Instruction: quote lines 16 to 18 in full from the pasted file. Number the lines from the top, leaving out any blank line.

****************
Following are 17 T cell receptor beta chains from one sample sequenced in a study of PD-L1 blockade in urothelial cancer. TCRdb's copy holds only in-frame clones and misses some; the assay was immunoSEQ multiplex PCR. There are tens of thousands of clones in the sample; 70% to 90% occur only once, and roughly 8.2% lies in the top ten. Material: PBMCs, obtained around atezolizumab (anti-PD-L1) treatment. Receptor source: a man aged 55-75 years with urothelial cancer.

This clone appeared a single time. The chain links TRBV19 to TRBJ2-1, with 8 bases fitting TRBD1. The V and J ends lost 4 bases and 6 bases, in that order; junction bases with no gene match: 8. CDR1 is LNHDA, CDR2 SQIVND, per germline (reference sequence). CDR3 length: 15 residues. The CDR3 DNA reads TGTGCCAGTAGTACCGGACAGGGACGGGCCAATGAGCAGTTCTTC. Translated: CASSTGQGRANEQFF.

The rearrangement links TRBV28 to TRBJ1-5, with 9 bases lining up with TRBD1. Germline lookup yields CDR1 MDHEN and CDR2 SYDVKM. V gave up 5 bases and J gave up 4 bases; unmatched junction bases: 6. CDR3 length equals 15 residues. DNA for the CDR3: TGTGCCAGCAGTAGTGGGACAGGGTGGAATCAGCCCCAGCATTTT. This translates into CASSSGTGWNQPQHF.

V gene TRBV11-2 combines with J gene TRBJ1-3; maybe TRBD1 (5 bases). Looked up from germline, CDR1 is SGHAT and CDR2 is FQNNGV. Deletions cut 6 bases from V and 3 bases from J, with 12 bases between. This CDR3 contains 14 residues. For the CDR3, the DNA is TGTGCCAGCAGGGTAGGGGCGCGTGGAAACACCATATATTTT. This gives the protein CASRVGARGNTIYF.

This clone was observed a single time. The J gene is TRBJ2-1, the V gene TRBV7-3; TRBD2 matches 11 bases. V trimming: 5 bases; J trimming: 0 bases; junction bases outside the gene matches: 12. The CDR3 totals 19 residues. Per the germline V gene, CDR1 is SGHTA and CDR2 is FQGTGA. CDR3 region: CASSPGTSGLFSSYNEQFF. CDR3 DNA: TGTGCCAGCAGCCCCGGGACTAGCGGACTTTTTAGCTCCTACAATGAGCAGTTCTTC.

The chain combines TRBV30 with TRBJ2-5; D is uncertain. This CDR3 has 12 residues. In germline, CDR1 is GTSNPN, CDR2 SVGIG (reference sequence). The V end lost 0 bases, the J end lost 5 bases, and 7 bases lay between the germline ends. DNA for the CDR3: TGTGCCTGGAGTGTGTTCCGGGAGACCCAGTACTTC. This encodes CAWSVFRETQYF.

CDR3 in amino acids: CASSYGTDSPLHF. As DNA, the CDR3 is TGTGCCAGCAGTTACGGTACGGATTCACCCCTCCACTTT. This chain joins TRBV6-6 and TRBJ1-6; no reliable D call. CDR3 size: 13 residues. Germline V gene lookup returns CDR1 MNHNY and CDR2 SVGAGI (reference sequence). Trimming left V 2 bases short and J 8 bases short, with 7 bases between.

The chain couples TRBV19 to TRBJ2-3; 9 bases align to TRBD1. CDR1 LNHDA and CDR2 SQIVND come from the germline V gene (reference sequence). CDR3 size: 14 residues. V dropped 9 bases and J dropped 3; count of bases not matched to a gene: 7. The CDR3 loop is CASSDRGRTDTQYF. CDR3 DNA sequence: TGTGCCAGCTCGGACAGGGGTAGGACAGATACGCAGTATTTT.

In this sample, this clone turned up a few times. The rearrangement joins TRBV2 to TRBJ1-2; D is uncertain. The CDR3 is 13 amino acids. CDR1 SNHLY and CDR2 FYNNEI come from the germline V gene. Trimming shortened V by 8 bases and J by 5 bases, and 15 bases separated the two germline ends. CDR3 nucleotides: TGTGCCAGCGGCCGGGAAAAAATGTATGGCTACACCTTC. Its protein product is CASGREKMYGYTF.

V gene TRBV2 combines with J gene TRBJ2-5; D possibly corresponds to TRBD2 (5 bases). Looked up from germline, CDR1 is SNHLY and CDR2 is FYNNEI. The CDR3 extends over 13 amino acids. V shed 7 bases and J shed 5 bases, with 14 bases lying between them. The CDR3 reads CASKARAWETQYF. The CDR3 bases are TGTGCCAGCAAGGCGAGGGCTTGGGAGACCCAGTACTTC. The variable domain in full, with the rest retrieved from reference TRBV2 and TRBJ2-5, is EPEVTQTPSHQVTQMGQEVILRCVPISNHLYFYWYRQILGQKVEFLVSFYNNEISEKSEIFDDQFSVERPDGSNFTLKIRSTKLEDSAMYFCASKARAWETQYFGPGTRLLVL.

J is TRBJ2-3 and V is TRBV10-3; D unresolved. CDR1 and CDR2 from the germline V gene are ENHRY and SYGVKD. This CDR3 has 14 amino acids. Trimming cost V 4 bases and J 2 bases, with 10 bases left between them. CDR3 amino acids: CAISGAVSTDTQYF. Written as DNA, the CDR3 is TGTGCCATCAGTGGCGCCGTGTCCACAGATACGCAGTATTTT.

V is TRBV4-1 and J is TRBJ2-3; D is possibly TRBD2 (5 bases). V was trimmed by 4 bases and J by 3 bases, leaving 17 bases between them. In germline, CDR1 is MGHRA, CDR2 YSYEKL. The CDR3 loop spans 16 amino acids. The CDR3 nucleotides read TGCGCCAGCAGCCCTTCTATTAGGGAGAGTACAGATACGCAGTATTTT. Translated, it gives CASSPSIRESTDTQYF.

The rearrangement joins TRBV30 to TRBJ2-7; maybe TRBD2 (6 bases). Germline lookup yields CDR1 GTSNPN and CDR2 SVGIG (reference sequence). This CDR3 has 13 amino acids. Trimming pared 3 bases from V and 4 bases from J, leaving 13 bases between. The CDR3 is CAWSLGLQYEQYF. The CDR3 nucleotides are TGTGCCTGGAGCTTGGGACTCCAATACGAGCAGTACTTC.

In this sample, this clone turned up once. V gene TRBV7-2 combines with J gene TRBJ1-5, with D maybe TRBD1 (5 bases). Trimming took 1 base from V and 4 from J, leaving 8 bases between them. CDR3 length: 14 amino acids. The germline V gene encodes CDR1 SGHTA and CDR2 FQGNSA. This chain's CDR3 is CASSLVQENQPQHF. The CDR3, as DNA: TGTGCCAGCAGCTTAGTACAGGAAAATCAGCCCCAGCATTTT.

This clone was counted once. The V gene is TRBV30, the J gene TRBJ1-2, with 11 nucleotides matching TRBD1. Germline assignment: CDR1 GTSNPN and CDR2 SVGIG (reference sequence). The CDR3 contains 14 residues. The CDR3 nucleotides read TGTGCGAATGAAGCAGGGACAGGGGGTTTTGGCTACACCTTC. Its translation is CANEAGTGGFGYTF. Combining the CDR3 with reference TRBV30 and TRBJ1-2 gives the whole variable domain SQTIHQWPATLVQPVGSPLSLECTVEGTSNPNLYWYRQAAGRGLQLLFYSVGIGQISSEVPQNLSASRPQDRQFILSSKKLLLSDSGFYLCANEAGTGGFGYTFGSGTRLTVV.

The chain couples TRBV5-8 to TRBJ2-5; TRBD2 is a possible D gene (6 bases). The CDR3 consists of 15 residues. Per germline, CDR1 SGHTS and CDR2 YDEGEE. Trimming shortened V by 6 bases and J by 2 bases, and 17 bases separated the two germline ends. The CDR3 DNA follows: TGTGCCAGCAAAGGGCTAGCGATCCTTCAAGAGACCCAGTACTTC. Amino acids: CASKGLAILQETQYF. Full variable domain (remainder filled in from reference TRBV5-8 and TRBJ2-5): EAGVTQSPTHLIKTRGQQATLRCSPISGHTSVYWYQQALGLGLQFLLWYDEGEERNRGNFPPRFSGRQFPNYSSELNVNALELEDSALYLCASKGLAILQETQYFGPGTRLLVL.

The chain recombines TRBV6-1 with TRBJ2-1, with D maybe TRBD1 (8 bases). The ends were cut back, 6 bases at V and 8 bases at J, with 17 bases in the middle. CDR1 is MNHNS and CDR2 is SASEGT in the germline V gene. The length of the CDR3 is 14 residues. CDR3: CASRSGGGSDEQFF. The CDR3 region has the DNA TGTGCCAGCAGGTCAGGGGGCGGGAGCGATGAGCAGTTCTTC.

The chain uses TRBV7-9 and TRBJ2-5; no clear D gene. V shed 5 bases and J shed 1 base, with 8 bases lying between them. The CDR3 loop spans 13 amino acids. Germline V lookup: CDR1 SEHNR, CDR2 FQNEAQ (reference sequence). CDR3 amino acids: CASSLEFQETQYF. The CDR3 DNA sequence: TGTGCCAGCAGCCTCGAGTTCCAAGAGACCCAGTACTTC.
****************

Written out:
The chain couples TRBV5-8 to TRBJ2-5; TRBD2 is a possible D gene (6 bases). The CDR3 consists of 15 residues. Per germline, CDR1 SGHTS and CDR2 YDEGEE. Trimming shortened V by 6 bases and J by 2 bases, and 17 bases separated the two germline ends. The CDR3 DNA follows: TGTGCCAGCAAAGGGCTAGCGATCCTTCAAGAGACCCAGTACTTC. Amino acids: CASKGLAILQETQYF. Full variable domain (remainder filled in from reference TRBV5-8 and TRBJ2-5): EAGVTQSPTHLIKTRGQQATLRCSPISGHTSVYWYQQALGLGLQFLLWYDEGEERNRGNFPPRFSGRQFPNYSSELNVNALELEDSALYLCASKGLAILQETQYFGPGTRLLVL.

The chain recombines TRBV6-1 with TRBJ2-1, with D maybe TRBD1 (8 bases). The ends were cut back, 6 bases at V and 8 bases at J, with 17 bases in the middle. CDR1 is MNHNS and CDR2 is SASEGT in the germline V gene. The length of the CDR3 is 14 residues. CDR3: CASRSGGGSDEQFF. The CDR3 region has the DNA TGTGCCAGCAGGTCAGGGGGCGGGAGCGATGAGCAGTTCTTC.

The chain uses TRBV7-9 and TRBJ2-5; no clear D gene. V shed 5 bases and J shed 1 base, with 8 bases lying between them. The CDR3 loop spans 13 amino acids. Germline V lookup: CDR1 SEHNR, CDR2 FQNEAQ (reference sequence). CDR3 amino acids: CASSLEFQETQYF. The CDR3 DNA sequence: TGTGCCAGCAGCCTCGAGTTCCAAGAGACCCAGTACTTC.